Michael Billington is mesmerised by the invention and spectacle of Harry Potter and the Cursed Child
Michael Billington is transfixed by Harry Potter and the Cursed Child
YOU may have noticed that Harry Potter and the Cursed Child has recently opened at London’s Palace Theatre in W1. It has also been greeted with universal hosannas. If I have the teeniest reservation about a miraculous piece of stagecraft, it is that the two plays (and you do have to see both), running at more than 2½ hours each, can only be fully understood by those already familiar with J. K. Rowling’s seven ‘Harry Potter’ novels: if you’re not already a fan, take a fully paid-up Potterhead with you.
The plays are written by Jack Thorne and based on an original new story by himself, Miss Rowling and the show’s director, John Tiffany, and, although audiences are given badges asking them to ‘Keep The Secrets’, I can reveal a few facts. The day starts with the 37-year-old Harry and his wife, Ginny, along with the grown-up Ron and Hermione, seeing their respective children off to school on the Hogwarts Express.
Young Albus Potter, a lonely, unpopular boy living under the shadow of his famous dad, is befriended by Scorpius Malfoy, who happens to be the son of his father’s old enemy, Draco. The focus, in fact, is very much on the new generation and their attempt to deal with the forces of darkness symbolised by Lord Voldemort and his sinister allies. I may have said too much already.
What really gripped me was the brilliance of Mr Tiffany’s production, of Christine Jones’s design and of Jamie Harrison’s illusions. The framework is surprisingly simple: a set of Victorian Gothic arches more reminiscent of St Pancras than King’s Cross from which the Hogwarts train departs. Ingenious use is made of packing cases and portable stairways to evoke everything from moving trains to fractured friendships.
However, it is the magic that is really striking. Lightning physical transformations constantly occur, duels are conducted with soaring jets of flame and, best of all, the Dementors, who suck the souls out of human beings, hover over our heads like giant, filmy wraiths.
I’m no expert on the Potter films, but, in the couple I saw, I felt the special effects won out over the characters. There’s no danger of that here as Mr Thorne gives us not only a mythical quest and a contest between good and evil, but a story of a father and son struggling to understand each other. Jamie Parker as the guilt-ridden Harry and Sam Clem-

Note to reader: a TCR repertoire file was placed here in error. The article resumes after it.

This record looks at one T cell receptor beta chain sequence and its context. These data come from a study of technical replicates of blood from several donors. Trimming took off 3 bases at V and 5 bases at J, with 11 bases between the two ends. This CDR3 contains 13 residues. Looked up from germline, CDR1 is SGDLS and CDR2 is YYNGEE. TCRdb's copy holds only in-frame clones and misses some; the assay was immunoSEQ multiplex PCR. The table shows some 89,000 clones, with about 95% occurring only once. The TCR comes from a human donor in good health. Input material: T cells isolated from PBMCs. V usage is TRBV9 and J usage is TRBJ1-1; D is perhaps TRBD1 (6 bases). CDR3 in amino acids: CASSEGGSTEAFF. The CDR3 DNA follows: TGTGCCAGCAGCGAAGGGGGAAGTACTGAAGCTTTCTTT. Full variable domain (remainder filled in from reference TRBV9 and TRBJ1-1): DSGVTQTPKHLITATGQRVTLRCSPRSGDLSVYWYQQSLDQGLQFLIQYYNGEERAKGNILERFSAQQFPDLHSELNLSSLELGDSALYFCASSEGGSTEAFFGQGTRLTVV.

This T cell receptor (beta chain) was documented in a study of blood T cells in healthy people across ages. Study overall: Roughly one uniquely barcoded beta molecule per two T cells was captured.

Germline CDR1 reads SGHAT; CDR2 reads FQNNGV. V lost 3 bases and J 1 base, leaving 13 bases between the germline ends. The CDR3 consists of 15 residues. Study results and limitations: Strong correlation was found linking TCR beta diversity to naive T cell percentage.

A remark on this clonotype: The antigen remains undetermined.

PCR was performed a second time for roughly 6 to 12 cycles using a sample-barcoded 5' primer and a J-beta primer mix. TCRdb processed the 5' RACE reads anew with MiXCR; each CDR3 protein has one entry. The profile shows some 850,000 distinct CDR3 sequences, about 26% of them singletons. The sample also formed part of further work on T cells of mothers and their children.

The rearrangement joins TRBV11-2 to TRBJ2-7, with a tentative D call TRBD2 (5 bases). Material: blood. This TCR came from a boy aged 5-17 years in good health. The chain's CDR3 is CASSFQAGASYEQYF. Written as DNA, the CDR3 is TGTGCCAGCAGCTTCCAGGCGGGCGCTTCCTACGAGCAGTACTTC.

mett as Albus are at loggerheads for much of the time and movingly capture the tension of parent-child relationships.
Noma Dumezweni as the grown-up Hermione and Paul Thornley as the common-sensical Ron have an easier time of it with their daughter, Rose, of whom we don’t see enough. However, the acting honours are stolen by Anthony Boyle as the boy Scorpius, who is chirpy, loyal, easily hurt and who, with his blond mop of hair, suggests a slimmed-down, juvenile Boris Johnson.
If the acting is good, the staging itself is a total triumph, with Neil Austin’s lighting deserving a special mention for its ability to give the design a deliquescent quality as the characters engage in time travel. Astonishing.
After the wizardry of Harry Potter, any conventional play is sure to seem a bit earthbound. You could say that is literally the case with Fracked! by Alistair Beaton at the Minerva, Chichester, as the play revolves around the process of extracting oil or gas from shale. This has already triggered passionate environmental protests in Fernhurst and Balcombe not far from Chichester and Mr Beaton’s play shows a retired medieval historian, sympathetically played by Anne Reid, driven to forsake angry letter writing for direct action.
Although that is fascinating, the play’s real dynamism comes from the character of a devilish PR consultant who acts as adviser to a company about to start drilling. Ever since Michael Frayn invented a fictional character called Rollo Suavely, PRS have been ripe for satire, but Mr Beaton suggests they now determine policy as well as manipulate the media. Oliver Chris plays Mr Beaton’s example with just the right sinister smoothness and, even if the play never acknowledges the case for fracking, Richard Wilson’s production has plenty of snap and bite.
I began this column by praising the theatrical banquet created by John Tiffany at the Palace Theatre, but I was much less nourished by Richard Greenberg’s adaptation of Truman Capote’s Breakfast at Tiffany’s at the Theatre Royal, Haymarket. I know the novella was turned into a hit movie starring Audrey Hepburn in 1961, but I wish dramatists would leave the story alone. This is the second version we’ve seen at the Haymarket in the space of seven years and, like Samuel Adamson’s earlier version, it doesn’t really work.
That is partly because the story isn’t essentially dramatic and partly because the heroine, Holly Golightly, is a capricious fantasist easier to imagine than to embody. Pixie Lott works hard as Holly and delivers a trio of songs, including Moon River, with the right plangency, but she never persuaded me she was a hick from the sticks posing as a New York sophisticate.
Matt Barber is more convincing as the Capote-like narrator and director Nikolai Foster does all he can, but this star vehicle never fully motors into life. ‘Harry Potter and the Cursed Child’ is booking until May 27, 2017 (0844 755 0016); ‘Fracked!’ closes on August 6 (01243 781312); ‘Breakfast at Tiffany’s’ runs until September 17 (020–7930 8800)
Up to no good: Noma Dumezweni, Jamie Parker and Paul Thornley
The Granger-weasleys and the Potters deliver their children—including Albus (foreground)—to Platform 9¾ at King’s Cross
James Bolam and Anne Reid get angry in Fracked!